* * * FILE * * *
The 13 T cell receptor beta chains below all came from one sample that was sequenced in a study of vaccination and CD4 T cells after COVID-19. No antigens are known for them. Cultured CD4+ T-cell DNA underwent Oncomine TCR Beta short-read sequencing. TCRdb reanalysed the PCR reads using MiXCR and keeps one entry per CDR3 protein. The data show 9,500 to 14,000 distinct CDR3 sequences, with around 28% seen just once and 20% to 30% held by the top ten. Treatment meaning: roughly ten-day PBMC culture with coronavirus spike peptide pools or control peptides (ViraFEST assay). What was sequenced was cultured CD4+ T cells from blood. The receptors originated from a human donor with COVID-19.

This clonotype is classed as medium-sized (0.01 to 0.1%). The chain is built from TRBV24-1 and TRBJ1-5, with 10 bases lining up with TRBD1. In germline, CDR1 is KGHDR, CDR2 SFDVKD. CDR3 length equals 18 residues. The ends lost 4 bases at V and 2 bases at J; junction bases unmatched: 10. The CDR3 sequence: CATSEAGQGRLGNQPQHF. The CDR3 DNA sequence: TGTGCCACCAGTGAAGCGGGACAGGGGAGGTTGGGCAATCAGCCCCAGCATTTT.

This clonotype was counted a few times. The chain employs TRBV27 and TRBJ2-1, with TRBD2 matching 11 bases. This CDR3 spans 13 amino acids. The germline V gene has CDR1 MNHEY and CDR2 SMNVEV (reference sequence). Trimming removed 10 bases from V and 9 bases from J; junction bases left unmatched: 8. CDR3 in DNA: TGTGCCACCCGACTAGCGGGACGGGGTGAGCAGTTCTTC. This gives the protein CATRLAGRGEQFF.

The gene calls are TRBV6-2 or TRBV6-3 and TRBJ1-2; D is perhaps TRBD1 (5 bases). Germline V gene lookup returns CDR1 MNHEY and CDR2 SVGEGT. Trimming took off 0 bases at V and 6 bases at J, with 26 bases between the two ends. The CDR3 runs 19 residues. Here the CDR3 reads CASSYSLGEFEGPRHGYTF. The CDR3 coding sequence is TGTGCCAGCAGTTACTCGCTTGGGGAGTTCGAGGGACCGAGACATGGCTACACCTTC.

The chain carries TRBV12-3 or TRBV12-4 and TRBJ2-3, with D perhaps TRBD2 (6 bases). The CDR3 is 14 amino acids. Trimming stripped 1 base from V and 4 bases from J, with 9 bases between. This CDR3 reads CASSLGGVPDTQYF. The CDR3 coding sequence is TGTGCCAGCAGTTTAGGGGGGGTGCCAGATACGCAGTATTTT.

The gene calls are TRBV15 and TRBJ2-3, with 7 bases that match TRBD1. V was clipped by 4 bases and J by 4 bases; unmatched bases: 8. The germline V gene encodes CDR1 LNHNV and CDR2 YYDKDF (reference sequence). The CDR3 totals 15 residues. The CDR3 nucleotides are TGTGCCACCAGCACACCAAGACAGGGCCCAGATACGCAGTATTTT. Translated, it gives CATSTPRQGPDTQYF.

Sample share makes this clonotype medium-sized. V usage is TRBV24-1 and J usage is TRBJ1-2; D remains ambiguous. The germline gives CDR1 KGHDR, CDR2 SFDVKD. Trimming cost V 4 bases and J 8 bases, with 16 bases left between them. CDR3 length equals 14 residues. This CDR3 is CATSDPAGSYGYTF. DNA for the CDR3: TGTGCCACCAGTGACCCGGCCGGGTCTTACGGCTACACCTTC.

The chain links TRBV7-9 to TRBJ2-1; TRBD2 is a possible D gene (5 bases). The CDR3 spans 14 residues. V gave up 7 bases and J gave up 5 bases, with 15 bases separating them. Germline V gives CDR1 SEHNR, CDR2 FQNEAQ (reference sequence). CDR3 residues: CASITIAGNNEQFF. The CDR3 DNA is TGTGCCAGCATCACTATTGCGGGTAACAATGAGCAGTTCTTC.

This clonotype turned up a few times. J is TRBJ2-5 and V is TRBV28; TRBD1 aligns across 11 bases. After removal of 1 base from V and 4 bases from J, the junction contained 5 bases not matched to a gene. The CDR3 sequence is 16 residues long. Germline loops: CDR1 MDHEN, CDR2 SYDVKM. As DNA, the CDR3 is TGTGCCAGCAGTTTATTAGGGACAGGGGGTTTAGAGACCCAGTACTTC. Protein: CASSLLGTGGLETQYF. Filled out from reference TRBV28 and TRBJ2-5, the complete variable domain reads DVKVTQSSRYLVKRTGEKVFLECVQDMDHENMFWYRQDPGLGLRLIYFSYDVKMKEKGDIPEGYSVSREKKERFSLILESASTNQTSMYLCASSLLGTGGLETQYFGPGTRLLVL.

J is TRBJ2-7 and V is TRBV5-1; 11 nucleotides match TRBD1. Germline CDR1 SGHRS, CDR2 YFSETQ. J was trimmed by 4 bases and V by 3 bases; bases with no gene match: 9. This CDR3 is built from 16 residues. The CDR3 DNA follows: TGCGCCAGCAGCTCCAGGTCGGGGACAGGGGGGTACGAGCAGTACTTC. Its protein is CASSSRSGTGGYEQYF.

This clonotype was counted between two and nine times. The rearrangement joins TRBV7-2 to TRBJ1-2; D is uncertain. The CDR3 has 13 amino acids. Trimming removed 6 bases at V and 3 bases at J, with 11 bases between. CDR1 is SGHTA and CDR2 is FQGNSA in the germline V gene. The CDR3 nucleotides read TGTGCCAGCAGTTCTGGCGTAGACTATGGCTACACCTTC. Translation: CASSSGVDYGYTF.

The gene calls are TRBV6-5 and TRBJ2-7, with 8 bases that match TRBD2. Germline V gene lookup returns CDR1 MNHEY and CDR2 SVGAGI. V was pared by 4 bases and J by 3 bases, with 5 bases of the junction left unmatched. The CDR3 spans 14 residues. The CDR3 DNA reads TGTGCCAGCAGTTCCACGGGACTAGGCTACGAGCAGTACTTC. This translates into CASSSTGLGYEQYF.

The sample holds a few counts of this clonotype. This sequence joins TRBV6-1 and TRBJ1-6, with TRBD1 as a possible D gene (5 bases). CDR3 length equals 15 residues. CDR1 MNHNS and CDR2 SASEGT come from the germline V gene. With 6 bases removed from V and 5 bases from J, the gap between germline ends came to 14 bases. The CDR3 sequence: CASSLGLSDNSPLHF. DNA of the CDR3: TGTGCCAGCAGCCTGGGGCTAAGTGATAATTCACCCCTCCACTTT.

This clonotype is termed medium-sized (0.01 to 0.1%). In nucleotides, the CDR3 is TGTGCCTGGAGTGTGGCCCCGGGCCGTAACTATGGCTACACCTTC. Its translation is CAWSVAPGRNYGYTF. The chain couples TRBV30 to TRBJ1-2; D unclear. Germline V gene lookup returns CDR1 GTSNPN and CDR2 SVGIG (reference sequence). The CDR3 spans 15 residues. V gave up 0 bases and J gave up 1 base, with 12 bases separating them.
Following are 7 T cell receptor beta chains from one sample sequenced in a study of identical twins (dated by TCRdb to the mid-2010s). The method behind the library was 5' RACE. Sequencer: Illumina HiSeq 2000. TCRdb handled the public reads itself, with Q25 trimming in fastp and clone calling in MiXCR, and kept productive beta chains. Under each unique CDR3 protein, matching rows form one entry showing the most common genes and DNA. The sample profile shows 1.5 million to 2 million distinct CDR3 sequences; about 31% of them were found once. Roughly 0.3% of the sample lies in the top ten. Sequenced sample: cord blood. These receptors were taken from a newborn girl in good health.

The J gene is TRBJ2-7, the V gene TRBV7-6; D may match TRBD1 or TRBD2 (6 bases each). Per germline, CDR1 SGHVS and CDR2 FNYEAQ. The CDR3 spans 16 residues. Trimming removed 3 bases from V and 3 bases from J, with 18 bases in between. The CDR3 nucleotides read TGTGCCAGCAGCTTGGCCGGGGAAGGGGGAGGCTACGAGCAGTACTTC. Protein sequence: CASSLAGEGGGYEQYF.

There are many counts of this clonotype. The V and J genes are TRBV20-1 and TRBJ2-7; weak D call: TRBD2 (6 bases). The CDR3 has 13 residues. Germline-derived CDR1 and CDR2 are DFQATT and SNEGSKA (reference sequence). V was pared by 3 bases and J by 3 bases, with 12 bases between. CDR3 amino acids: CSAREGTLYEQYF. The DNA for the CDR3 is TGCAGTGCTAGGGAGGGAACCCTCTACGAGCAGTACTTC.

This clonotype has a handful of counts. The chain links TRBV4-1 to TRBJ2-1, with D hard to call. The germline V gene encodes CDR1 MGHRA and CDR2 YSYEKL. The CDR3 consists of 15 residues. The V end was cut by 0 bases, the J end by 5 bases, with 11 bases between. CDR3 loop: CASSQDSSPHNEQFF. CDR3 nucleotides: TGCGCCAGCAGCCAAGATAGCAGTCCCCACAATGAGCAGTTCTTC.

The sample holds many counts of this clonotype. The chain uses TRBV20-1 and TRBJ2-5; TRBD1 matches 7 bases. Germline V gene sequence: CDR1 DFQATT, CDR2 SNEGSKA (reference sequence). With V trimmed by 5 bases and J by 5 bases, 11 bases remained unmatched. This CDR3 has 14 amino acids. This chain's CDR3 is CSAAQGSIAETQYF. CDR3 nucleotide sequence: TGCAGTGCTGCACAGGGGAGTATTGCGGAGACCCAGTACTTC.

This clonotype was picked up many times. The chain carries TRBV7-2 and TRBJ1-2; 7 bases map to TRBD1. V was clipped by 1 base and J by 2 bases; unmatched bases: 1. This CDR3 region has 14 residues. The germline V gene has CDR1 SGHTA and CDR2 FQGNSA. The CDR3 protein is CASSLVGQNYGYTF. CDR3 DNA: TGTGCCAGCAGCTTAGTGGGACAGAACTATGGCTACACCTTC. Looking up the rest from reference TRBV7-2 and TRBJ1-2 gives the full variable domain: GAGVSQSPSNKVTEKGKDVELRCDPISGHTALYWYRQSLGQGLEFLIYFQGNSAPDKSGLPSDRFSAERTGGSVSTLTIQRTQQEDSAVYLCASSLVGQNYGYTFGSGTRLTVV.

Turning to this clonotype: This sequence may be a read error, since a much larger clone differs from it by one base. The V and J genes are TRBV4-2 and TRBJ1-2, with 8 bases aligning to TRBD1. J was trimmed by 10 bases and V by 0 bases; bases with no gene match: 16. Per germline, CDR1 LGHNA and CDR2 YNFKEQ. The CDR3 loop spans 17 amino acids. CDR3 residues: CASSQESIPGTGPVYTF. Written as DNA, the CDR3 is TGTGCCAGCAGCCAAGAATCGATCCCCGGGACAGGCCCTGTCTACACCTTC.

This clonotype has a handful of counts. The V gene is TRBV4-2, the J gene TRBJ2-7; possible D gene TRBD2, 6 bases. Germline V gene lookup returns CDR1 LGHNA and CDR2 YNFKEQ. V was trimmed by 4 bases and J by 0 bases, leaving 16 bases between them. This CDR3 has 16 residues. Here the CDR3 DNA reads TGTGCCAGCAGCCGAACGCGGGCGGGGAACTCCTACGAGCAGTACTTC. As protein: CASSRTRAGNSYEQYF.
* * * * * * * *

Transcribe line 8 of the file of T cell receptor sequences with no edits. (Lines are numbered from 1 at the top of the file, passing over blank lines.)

The chain links TRBV7-9 to TRBJ2-1; TRBD2 is a possible D gene (5 bases). The CDR3 spans 14 residues. V gave up 7 bases and J gave up 5 bases, with 15 bases separating them. Germline V gives CDR1 SEHNR, CDR2 FQNEAQ (reference sequence). CDR3 residues: CASITIAGNNEQFF. The CDR3 DNA is TGTGCCAGCATCACTATTGCGGGTAACAATGAGCAGTTCTTC.